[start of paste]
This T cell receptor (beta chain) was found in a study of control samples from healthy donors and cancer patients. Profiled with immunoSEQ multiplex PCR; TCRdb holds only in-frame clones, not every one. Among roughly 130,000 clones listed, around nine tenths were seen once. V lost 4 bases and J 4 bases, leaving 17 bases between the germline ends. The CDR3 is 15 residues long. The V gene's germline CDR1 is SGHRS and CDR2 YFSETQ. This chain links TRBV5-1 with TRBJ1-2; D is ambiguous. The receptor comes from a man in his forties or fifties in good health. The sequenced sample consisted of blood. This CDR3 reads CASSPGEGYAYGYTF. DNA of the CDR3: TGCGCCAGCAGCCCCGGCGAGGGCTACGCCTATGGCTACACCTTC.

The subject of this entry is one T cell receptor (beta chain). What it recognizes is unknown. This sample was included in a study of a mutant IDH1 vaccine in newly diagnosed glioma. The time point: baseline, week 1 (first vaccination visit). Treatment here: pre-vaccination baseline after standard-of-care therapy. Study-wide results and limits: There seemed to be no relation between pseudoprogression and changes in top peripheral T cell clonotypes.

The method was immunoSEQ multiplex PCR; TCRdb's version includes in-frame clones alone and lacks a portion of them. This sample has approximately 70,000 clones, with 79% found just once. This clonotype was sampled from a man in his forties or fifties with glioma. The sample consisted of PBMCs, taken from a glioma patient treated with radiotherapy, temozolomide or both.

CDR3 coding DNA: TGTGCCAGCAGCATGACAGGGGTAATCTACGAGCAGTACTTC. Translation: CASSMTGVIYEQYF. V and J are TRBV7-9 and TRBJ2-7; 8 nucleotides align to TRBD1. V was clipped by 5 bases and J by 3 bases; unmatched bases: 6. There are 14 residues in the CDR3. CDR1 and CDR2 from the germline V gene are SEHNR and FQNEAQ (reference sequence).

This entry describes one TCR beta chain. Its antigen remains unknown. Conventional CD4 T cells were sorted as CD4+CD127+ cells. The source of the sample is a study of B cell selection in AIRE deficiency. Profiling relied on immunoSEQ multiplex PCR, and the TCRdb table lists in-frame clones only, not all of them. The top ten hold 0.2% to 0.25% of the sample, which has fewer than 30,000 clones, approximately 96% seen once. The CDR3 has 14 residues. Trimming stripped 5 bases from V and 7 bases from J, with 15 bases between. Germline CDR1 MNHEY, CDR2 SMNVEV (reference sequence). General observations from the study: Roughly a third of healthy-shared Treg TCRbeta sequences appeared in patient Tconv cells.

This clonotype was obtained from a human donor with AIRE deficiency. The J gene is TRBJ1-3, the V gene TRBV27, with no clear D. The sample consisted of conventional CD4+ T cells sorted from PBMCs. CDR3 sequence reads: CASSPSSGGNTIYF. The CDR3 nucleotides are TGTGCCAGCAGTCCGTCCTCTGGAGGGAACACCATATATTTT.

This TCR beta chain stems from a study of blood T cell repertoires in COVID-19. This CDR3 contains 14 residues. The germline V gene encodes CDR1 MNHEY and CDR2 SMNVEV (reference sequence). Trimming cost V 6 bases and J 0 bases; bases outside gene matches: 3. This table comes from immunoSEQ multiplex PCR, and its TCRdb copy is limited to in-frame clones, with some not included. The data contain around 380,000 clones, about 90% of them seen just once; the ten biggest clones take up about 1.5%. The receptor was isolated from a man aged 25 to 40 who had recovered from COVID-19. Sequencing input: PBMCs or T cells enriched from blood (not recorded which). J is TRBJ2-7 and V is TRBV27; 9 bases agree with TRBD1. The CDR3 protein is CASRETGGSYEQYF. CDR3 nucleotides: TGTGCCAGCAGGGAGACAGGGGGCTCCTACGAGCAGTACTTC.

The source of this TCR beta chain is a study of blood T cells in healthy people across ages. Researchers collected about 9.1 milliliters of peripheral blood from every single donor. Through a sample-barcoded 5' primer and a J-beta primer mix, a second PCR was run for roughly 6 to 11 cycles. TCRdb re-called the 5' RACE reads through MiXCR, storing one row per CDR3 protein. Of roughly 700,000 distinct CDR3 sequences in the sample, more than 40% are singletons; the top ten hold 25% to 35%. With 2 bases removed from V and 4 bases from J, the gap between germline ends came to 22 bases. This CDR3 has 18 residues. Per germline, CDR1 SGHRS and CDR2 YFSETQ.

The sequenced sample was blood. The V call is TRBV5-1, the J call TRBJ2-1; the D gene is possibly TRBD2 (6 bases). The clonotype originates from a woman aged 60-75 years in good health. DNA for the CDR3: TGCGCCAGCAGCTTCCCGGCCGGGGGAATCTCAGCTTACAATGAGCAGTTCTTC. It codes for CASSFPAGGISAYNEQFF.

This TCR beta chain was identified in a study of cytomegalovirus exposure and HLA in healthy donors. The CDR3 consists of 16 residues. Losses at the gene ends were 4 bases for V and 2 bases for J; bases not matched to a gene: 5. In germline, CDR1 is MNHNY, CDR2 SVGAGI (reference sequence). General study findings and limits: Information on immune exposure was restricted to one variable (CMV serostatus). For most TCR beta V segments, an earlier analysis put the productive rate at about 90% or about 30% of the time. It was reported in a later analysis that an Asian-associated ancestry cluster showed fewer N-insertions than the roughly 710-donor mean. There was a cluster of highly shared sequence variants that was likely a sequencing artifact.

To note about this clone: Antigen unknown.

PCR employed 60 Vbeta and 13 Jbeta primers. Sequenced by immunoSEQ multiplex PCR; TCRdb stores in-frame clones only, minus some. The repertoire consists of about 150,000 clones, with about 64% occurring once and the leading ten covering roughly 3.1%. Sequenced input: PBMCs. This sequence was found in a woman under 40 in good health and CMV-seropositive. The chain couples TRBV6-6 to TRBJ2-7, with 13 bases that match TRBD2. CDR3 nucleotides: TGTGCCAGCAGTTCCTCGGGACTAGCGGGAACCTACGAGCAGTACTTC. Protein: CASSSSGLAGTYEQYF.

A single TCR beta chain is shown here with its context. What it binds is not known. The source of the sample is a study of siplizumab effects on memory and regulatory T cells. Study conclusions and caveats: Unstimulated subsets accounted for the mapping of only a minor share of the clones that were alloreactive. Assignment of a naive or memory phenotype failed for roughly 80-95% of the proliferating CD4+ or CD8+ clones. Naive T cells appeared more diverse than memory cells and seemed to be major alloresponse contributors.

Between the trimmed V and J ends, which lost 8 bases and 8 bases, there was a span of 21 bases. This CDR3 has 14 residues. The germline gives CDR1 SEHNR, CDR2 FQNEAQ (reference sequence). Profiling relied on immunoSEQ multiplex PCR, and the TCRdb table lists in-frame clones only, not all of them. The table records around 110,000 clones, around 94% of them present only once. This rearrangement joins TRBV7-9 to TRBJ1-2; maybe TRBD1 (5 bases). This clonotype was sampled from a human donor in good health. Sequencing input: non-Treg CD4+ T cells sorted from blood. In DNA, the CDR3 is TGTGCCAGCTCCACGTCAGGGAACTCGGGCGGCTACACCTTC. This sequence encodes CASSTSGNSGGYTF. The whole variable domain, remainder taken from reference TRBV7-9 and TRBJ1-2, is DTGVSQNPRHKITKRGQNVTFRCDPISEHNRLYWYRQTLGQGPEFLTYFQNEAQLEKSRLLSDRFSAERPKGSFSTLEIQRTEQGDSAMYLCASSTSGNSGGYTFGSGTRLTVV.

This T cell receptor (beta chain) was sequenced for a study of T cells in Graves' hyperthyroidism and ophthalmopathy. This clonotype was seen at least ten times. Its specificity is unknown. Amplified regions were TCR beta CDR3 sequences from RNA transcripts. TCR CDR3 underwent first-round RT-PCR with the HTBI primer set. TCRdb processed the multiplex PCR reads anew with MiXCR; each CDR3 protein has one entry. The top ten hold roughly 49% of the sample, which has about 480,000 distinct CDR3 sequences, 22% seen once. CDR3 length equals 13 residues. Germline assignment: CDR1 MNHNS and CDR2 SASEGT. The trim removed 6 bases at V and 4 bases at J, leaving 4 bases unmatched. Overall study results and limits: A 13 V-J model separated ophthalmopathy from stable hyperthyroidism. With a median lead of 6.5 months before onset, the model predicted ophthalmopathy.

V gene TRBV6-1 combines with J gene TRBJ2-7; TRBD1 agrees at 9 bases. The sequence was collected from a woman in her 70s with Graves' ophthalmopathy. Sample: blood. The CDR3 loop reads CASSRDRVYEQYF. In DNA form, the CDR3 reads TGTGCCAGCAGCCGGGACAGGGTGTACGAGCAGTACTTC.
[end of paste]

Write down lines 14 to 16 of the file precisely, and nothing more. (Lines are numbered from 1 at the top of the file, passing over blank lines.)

Between the trimmed V and J ends, which lost 8 bases and 8 bases, there was a span of 21 bases. This CDR3 has 14 residues. The germline gives CDR1 SEHNR, CDR2 FQNEAQ (reference sequence). Profiling relied on immunoSEQ multiplex PCR, and the TCRdb table lists in-frame clones only, not all of them. The table records around 110,000 clones, around 94% of them present only once. This rearrangement joins TRBV7-9 to TRBJ1-2; maybe TRBD1 (5 bases). This clonotype was sampled from a human donor in good health. Sequencing input: non-Treg CD4+ T cells sorted from blood. In DNA, the CDR3 is TGTGCCAGCTCCACGTCAGGGAACTCGGGCGGCTACACCTTC. This sequence encodes CASSTSGNSGGYTF. The whole variable domain, remainder taken from reference TRBV7-9 and TRBJ1-2, is DTGVSQNPRHKITKRGQNVTFRCDPISEHNRLYWYRQTLGQGPEFLTYFQNEAQLEKSRLLSDRFSAERPKGSFSTLEIQRTEQGDSAMYLCASSTSGNSGGYTFGSGTRLTVV.

This T cell receptor (beta chain) was sequenced for a study of T cells in Graves' hyperthyroidism and ophthalmopathy. This clonotype was seen at least ten times. Its specificity is unknown. Amplified regions were TCR beta CDR3 sequences from RNA transcripts. TCR CDR3 underwent first-round RT-PCR with the HTBI primer set. TCRdb processed the multiplex PCR reads anew with MiXCR; each CDR3 protein has one entry. The top ten hold roughly 49% of the sample, which has about 480,000 distinct CDR3 sequences, 22% seen once. CDR3 length equals 13 residues. Germline assignment: CDR1 MNHNS and CDR2 SASEGT. The trim removed 6 bases at V and 4 bases at J, leaving 4 bases unmatched. Overall study results and limits: A 13 V-J model separated ophthalmopathy from stable hyperthyroidism. With a median lead of 6.5 months before onset, the model predicted ophthalmopathy.

V gene TRBV6-1 combines with J gene TRBJ2-7; TRBD1 agrees at 9 bases. The sequence was collected from a woman in her 70s with Graves' ophthalmopathy. Sample: blood. The CDR3 loop reads CASSRDRVYEQYF. In DNA form, the CDR3 reads TGTGCCAGCAGCCGGGACAGGGTGTACGAGCAGTACTTC.